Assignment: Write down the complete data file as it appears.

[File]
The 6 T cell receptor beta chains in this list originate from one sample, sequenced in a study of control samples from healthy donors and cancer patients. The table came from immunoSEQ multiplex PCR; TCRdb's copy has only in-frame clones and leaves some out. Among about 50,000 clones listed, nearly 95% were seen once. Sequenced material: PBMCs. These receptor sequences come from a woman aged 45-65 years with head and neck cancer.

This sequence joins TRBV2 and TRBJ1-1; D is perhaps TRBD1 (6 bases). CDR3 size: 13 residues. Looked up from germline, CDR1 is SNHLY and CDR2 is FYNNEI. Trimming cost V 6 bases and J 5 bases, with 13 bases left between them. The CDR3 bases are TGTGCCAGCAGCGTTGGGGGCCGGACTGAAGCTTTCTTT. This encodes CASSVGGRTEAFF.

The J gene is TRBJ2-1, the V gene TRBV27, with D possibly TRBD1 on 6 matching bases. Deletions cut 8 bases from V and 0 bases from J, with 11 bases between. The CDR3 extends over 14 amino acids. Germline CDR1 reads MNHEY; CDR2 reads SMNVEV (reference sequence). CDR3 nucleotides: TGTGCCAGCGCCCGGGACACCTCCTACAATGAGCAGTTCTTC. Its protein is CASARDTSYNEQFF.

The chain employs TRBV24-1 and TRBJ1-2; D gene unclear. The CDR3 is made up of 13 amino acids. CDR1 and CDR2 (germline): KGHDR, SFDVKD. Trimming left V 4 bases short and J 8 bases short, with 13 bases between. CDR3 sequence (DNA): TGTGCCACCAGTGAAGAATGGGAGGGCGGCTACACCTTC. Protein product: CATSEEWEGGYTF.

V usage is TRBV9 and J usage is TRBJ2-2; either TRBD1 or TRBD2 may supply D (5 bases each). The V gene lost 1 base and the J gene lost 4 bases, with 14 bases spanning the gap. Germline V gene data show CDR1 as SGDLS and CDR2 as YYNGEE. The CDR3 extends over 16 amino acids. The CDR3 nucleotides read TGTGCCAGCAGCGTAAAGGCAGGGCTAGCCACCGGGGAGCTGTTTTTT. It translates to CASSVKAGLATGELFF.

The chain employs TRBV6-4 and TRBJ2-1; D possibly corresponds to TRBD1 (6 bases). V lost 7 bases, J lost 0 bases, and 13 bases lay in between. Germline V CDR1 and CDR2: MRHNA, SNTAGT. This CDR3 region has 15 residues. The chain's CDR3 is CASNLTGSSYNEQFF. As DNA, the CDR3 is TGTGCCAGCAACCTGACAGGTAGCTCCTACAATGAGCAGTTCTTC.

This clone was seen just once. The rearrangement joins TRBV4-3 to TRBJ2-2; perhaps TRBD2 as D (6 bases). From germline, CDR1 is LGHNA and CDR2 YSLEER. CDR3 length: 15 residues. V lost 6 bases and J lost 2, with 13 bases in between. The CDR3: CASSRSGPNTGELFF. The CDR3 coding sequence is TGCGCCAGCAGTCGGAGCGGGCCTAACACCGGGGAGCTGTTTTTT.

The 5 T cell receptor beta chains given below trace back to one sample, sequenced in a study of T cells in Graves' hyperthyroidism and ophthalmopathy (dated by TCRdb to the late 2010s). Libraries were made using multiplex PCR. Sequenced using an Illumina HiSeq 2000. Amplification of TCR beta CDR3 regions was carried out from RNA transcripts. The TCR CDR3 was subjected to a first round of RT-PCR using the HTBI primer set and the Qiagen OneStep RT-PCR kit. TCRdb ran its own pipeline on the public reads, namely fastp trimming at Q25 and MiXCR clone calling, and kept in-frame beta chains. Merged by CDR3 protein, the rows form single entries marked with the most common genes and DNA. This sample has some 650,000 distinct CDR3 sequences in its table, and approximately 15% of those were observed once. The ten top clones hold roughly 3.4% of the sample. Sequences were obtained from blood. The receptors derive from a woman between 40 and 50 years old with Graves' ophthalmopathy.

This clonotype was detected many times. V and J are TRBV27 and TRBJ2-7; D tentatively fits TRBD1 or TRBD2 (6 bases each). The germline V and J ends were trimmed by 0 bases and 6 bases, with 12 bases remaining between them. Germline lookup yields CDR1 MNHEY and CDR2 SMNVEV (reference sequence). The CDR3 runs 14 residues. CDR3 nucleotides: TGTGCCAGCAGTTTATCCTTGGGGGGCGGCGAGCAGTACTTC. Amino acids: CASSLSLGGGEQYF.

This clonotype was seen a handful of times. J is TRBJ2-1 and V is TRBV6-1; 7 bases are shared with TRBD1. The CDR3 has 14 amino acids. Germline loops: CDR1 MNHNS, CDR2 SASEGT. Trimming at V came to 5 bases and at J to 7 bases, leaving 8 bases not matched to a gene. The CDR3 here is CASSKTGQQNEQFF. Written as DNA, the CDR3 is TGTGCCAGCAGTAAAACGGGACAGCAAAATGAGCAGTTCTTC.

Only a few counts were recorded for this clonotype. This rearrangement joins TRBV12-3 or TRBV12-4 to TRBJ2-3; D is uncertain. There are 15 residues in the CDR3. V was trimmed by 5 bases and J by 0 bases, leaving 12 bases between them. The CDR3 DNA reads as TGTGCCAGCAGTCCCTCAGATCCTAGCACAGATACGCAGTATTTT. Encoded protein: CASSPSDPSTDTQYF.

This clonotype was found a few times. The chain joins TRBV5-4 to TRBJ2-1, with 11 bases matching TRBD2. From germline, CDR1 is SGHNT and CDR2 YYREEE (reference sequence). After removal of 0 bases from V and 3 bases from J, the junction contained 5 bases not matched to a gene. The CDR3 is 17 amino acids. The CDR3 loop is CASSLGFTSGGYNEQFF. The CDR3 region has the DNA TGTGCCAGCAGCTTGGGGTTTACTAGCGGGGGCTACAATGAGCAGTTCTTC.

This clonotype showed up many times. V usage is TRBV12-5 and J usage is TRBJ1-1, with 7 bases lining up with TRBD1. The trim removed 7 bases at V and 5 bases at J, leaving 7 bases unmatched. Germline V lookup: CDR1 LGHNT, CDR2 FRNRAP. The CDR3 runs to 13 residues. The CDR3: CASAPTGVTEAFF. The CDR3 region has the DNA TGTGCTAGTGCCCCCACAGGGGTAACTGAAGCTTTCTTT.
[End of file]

The 6 T cell receptor beta chains in this list originate from one sample, sequenced in a study of control samples from healthy donors and cancer patients. The table came from immunoSEQ multiplex PCR; TCRdb's copy has only in-frame clones and leaves some out. Among about 50,000 clones listed, nearly 95% were seen once. Sequenced material: PBMCs. These receptor sequences come from a woman aged 45-65 years with head and neck cancer.

This sequence joins TRBV2 and TRBJ1-1; D is perhaps TRBD1 (6 bases). CDR3 size: 13 residues. Looked up from germline, CDR1 is SNHLY and CDR2 is FYNNEI. Trimming cost V 6 bases and J 5 bases, with 13 bases left between them. The CDR3 bases are TGTGCCAGCAGCGTTGGGGGCCGGACTGAAGCTTTCTTT. This encodes CASSVGGRTEAFF.

The J gene is TRBJ2-1, the V gene TRBV27, with D possibly TRBD1 on 6 matching bases. Deletions cut 8 bases from V and 0 bases from J, with 11 bases between. The CDR3 extends over 14 amino acids. Germline CDR1 reads MNHEY; CDR2 reads SMNVEV (reference sequence). CDR3 nucleotides: TGTGCCAGCGCCCGGGACACCTCCTACAATGAGCAGTTCTTC. Its protein is CASARDTSYNEQFF.

The chain employs TRBV24-1 and TRBJ1-2; D gene unclear. The CDR3 is made up of 13 amino acids. CDR1 and CDR2 (germline): KGHDR, SFDVKD. Trimming left V 4 bases short and J 8 bases short, with 13 bases between. CDR3 sequence (DNA): TGTGCCACCAGTGAAGAATGGGAGGGCGGCTACACCTTC. Protein product: CATSEEWEGGYTF.

V usage is TRBV9 and J usage is TRBJ2-2; either TRBD1 or TRBD2 may supply D (5 bases each). The V gene lost 1 base and the J gene lost 4 bases, with 14 bases spanning the gap. Germline V gene data show CDR1 as SGDLS and CDR2 as YYNGEE. The CDR3 extends over 16 amino acids. The CDR3 nucleotides read TGTGCCAGCAGCGTAAAGGCAGGGCTAGCCACCGGGGAGCTGTTTTTT. It translates to CASSVKAGLATGELFF.

The chain employs TRBV6-4 and TRBJ2-1; D possibly corresponds to TRBD1 (6 bases). V lost 7 bases, J lost 0 bases, and 13 bases lay in between. Germline V CDR1 and CDR2: MRHNA, SNTAGT. This CDR3 region has 15 residues. The chain's CDR3 is CASNLTGSSYNEQFF. As DNA, the CDR3 is TGTGCCAGCAACCTGACAGGTAGCTCCTACAATGAGCAGTTCTTC.

This clone was seen just once. The rearrangement joins TRBV4-3 to TRBJ2-2; perhaps TRBD2 as D (6 bases). From germline, CDR1 is LGHNA and CDR2 YSLEER. CDR3 length: 15 residues. V lost 6 bases and J lost 2, with 13 bases in between. The CDR3: CASSRSGPNTGELFF. The CDR3 coding sequence is TGCGCCAGCAGTCGGAGCGGGCCTAACACCGGGGAGCTGTTTTTT.

The 5 T cell receptor beta chains given below trace back to one sample, sequenced in a study of T cells in Graves' hyperthyroidism and ophthalmopathy (dated by TCRdb to the late 2010s). Libraries were made using multiplex PCR. Sequenced using an Illumina HiSeq 2000. Amplification of TCR beta CDR3 regions was carried out from RNA transcripts. The TCR CDR3 was subjected to a first round of RT-PCR using the HTBI primer set and the Qiagen OneStep RT-PCR kit. TCRdb ran its own pipeline on the public reads, namely fastp trimming at Q25 and MiXCR clone calling, and kept in-frame beta chains. Merged by CDR3 protein, the rows form single entries marked with the most common genes and DNA. This sample has some 650,000 distinct CDR3 sequences in its table, and approximately 15% of those were observed once. The ten top clones hold roughly 3.4% of the sample. Sequences were obtained from blood. The receptors derive from a woman between 40 and 50 years old with Graves' ophthalmopathy.

This clonotype was detected many times. V and J are TRBV27 and TRBJ2-7; D tentatively fits TRBD1 or TRBD2 (6 bases each). The germline V and J ends were trimmed by 0 bases and 6 bases, with 12 bases remaining between them. Germline lookup yields CDR1 MNHEY and CDR2 SMNVEV (reference sequence). The CDR3 runs 14 residues. CDR3 nucleotides: TGTGCCAGCAGTTTATCCTTGGGGGGCGGCGAGCAGTACTTC. Amino acids: CASSLSLGGGEQYF.

This clonotype was seen a handful of times. J is TRBJ2-1 and V is TRBV6-1; 7 bases are shared with TRBD1. The CDR3 has 14 amino acids. Germline loops: CDR1 MNHNS, CDR2 SASEGT. Trimming at V came to 5 bases and at J to 7 bases, leaving 8 bases not matched to a gene. The CDR3 here is CASSKTGQQNEQFF. Written as DNA, the CDR3 is TGTGCCAGCAGTAAAACGGGACAGCAAAATGAGCAGTTCTTC.

Only a few counts were recorded for this clonotype. This rearrangement joins TRBV12-3 or TRBV12-4 to TRBJ2-3; D is uncertain. There are 15 residues in the CDR3. V was trimmed by 5 bases and J by 0 bases, leaving 12 bases between them. The CDR3 DNA reads as TGTGCCAGCAGTCCCTCAGATCCTAGCACAGATACGCAGTATTTT. Encoded protein: CASSPSDPSTDTQYF.

This clonotype was found a few times. The chain joins TRBV5-4 to TRBJ2-1, with 11 bases matching TRBD2. From germline, CDR1 is SGHNT and CDR2 YYREEE (reference sequence). After removal of 0 bases from V and 3 bases from J, the junction contained 5 bases not matched to a gene. The CDR3 is 17 amino acids. The CDR3 loop is CASSLGFTSGGYNEQFF. The CDR3 region has the DNA TGTGCCAGCAGCTTGGGGTTTACTAGCGGGGGCTACAATGAGCAGTTCTTC.

This clonotype showed up many times. V usage is TRBV12-5 and J usage is TRBJ1-1, with 7 bases lining up with TRBD1. The trim removed 7 bases at V and 5 bases at J, leaving 7 bases unmatched. Germline V lookup: CDR1 LGHNT, CDR2 FRNRAP. The CDR3 runs to 13 residues. The CDR3: CASAPTGVTEAFF. The CDR3 region has the DNA TGTGCTAGTGCCCCCACAGGGGTAACTGAAGCTTTCTTT.